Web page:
My Simple Way to Celebrate Read Across America Day
Read Across America Day was created as a way to celebrate and encourage reading among children each year. From the NEA's website:
"Let's create a day to celebrate reading," the group decided. "We hold pep rallies to get kids excited about football. We assemble to remember that Character Counts. Why don't we do something to get kids excited about reading? We'll call it 'NEA's Read Across America' and we'll celebrate it on Dr. Seuss's birthday." And so was born on March 2, 1998, the largest celebration of reading this country has ever seen.
Typically, when you think of Read Across America Day, you think of Dr. Seuss. And that's exactly how I chose to "celebrate" the day when I was working with young students. Dr. Seuss read alouds, crafts, class-created door decoration competitions - you name it and we did it.
But when you are teaching in an upper elementary classroom, Dr. Seuss just doesn't cut it anymore. And when you're teaching older students, your time seems a bit more precious as those 42-minute periods fly by much faster than those 120-minute blocks.
When you take time out of your normal schedule to celebrate a "holiday" like this one, you want whatever activity you're completing to be meaningful and worthwhile.
Last year, I held an old-fashioned "read-in" for my students. I had little time to plan anything extravagant, and we were in desperate need of an extended period of reading. So, we did just that - read all day.
I wanted to honor the importance of reading by not filling our time with extra activities and just provide students with the opportunity to relax and enjoy great books.
I checked out bags and bags of books from our school's library and set them out in various spots around my room. Each book had at least four copies so that more than one student could read each title at a time. Books were of various levels and topics and a few were well-loved texts from studies that year.
Next, I made a hundred copies of our in-class reading log so that we were well prepared to record all of that glorious reading! The intention of the logs wasn't to keep the kids accountable or give them something to do. Rather, I wanted them to see just how much they could read when devoting a decent amount of time to it.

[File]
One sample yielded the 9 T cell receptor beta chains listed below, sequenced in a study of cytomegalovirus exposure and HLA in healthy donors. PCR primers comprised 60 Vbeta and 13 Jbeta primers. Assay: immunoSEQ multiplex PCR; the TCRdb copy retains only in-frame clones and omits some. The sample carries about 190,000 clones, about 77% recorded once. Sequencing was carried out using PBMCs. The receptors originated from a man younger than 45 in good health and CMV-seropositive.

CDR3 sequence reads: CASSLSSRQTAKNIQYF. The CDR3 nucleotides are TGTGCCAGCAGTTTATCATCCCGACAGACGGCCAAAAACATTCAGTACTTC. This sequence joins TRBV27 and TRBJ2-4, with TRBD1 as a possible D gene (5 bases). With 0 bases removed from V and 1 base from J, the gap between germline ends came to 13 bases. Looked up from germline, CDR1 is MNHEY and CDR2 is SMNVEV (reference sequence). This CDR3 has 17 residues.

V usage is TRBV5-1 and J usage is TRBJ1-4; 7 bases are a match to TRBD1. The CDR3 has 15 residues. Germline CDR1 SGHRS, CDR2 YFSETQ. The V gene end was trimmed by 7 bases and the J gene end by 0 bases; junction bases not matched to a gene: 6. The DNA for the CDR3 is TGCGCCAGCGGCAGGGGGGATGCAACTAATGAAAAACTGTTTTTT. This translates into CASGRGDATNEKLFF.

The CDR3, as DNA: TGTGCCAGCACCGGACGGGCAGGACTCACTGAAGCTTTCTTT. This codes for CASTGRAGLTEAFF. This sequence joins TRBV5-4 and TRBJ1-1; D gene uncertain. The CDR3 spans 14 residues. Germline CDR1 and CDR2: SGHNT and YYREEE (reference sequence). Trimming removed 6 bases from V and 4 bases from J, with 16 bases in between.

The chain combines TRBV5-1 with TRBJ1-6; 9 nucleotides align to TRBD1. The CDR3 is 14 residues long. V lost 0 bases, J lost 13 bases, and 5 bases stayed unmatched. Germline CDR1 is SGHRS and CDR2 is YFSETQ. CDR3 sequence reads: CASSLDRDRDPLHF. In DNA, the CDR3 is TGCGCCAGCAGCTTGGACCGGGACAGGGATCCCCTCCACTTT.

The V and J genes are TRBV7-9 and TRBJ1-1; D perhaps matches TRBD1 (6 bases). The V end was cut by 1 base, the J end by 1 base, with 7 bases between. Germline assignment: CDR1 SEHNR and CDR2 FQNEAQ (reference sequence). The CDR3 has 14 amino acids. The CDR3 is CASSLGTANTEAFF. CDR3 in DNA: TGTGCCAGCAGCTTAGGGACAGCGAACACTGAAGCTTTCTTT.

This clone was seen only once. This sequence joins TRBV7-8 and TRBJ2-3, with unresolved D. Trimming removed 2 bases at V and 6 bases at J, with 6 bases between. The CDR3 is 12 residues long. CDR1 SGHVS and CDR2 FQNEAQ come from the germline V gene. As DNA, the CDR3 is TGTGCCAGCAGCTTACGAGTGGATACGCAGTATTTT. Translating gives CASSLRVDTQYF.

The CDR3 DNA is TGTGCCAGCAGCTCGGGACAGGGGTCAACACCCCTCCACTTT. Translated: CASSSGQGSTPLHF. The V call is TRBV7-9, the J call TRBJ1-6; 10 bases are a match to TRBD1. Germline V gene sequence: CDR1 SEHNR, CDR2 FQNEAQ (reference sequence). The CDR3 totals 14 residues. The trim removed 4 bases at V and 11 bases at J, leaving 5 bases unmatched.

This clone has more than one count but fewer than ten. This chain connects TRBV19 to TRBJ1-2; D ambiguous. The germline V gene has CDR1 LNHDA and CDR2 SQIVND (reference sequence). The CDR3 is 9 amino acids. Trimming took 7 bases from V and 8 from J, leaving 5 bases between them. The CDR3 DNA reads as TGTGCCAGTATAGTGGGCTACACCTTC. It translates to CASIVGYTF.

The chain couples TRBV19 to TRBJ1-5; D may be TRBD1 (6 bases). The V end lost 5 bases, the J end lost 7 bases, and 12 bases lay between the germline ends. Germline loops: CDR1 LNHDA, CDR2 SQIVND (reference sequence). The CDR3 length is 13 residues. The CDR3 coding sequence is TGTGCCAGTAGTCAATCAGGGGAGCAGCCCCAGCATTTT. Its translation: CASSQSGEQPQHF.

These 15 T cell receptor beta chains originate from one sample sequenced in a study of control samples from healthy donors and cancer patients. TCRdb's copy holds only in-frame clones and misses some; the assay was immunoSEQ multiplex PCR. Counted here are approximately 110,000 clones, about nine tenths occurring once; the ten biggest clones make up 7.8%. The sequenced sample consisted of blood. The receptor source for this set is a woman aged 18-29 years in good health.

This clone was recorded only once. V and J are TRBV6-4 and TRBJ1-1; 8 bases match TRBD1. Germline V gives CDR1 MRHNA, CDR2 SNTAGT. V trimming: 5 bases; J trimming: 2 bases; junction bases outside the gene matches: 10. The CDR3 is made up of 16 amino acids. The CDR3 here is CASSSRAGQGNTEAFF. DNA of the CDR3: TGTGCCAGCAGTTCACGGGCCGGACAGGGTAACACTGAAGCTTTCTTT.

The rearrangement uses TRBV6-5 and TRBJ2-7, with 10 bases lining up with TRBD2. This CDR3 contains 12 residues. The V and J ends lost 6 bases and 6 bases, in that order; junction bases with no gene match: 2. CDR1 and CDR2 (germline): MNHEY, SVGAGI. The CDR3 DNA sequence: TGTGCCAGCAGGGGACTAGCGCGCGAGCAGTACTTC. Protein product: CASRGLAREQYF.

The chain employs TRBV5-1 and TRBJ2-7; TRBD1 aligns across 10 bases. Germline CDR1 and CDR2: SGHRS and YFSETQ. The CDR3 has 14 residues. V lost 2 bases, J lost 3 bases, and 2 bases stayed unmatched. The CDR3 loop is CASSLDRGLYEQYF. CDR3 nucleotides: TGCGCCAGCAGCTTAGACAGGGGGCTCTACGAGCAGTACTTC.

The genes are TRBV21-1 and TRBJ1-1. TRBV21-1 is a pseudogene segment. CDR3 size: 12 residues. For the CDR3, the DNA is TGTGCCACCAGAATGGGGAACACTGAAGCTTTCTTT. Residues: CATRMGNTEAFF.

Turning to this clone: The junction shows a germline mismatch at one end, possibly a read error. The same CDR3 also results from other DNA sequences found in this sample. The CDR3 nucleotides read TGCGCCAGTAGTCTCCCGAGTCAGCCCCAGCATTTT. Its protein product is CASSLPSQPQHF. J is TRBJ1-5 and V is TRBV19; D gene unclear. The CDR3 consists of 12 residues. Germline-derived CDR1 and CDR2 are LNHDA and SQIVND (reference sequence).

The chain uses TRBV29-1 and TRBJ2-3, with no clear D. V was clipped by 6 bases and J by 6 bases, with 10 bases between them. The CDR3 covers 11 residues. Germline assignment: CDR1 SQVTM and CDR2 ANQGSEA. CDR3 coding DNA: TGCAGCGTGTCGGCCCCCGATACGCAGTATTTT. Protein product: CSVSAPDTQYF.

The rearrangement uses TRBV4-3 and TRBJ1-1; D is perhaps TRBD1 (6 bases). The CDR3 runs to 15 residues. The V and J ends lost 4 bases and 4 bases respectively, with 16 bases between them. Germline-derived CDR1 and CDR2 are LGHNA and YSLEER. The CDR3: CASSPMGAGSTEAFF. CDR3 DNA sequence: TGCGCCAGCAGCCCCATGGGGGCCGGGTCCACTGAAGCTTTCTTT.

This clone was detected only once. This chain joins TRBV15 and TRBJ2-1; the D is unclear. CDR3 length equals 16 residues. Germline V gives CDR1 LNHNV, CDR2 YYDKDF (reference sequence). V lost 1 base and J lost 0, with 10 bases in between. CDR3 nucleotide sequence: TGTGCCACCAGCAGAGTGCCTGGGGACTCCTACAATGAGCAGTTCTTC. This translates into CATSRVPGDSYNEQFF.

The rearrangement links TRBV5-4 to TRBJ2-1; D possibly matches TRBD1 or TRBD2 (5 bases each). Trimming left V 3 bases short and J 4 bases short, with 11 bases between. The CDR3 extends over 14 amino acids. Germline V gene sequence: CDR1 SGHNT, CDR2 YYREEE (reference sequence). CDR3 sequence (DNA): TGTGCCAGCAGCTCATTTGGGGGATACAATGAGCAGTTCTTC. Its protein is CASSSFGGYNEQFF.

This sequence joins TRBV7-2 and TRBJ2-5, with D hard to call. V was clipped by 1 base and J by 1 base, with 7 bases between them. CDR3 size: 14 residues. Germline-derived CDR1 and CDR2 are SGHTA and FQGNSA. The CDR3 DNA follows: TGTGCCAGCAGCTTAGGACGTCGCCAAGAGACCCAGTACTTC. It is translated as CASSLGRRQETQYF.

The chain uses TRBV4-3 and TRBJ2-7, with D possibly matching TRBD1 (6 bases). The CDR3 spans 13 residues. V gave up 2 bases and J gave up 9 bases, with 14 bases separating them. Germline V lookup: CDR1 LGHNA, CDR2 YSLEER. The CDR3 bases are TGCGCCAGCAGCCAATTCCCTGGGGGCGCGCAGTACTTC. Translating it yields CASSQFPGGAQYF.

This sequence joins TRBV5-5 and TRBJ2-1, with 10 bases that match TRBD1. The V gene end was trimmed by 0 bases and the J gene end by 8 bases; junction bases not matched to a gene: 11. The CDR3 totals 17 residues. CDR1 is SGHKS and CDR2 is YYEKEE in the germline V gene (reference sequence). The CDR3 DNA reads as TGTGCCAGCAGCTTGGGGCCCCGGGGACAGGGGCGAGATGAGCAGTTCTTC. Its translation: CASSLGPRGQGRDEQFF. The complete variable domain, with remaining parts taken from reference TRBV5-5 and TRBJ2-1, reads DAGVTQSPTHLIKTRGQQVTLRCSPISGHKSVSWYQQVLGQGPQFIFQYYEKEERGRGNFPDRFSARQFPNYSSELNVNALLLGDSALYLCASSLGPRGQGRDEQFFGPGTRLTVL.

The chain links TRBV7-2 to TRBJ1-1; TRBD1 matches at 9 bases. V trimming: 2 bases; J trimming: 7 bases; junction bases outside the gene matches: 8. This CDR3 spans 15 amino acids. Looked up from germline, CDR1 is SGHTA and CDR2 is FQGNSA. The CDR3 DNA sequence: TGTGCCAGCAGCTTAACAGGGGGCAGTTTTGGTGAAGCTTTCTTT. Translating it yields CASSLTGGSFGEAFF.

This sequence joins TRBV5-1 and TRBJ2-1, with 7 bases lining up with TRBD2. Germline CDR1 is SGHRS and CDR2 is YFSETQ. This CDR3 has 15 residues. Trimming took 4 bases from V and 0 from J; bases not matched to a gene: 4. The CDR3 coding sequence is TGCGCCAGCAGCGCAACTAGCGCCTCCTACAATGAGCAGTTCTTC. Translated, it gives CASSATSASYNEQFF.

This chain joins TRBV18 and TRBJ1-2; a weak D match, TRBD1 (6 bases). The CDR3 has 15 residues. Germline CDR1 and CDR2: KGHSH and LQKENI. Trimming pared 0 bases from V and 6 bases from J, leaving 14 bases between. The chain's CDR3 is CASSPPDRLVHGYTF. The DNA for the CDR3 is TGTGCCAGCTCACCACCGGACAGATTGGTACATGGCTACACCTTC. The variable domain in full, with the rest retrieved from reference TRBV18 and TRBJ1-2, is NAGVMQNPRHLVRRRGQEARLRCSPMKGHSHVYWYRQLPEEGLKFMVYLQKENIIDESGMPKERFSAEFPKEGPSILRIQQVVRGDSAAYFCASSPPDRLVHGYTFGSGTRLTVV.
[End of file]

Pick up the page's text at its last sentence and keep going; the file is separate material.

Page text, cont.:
At the time, several students were struggling with book abandonment, low interest in reading, excuses for not being able to complete homework logs, etc. That day's celebration was meant to make students feel successful for completing not one, not two, but several texts - and having a record of completion to show for it.
When students arrived, I explained that today we would do nothing but read. They would begin by choosing a partner and then going together to select their first book. How they read each book was up to them – paragraph by paragraph or page by page. When finished, each student would record the book on his own reading log and then return the book to the counter. Then it’s off to find a new partner and book!
Without rushing or trying to compete with others, I encouraged students to read with as many of their peers as possible. I wanted to participate in the reading too, so I made myself available as a partner at our front table.
If a simple read-in isn't your thing, here are a few resources to make your day complete:
1. The NEA site is full of links to help plan your event and participate in the Year of Reading.
2. This NEA link takes you to a long list of printables, such as certificates, posters, a poem, an activity booklet, and an oath for students to sign.
3. You and your students can read the Presidential Proclamation about Read Across America here.
4. This link takes you to the official Seussville Read Across America site for educators where you can find printables and activities that accompany Dr. Seuss's books.
5. If you teach in Ohio, you can enter to win OEA's Read Across America Day video contest by uploading an original video that boasts about your love of reading.
For even more resources, visit my everything: Holidays Pinterest board:
Do you have a special tradition on Read Across America Day in your classroom? Tell me about it - I'd love to hear!
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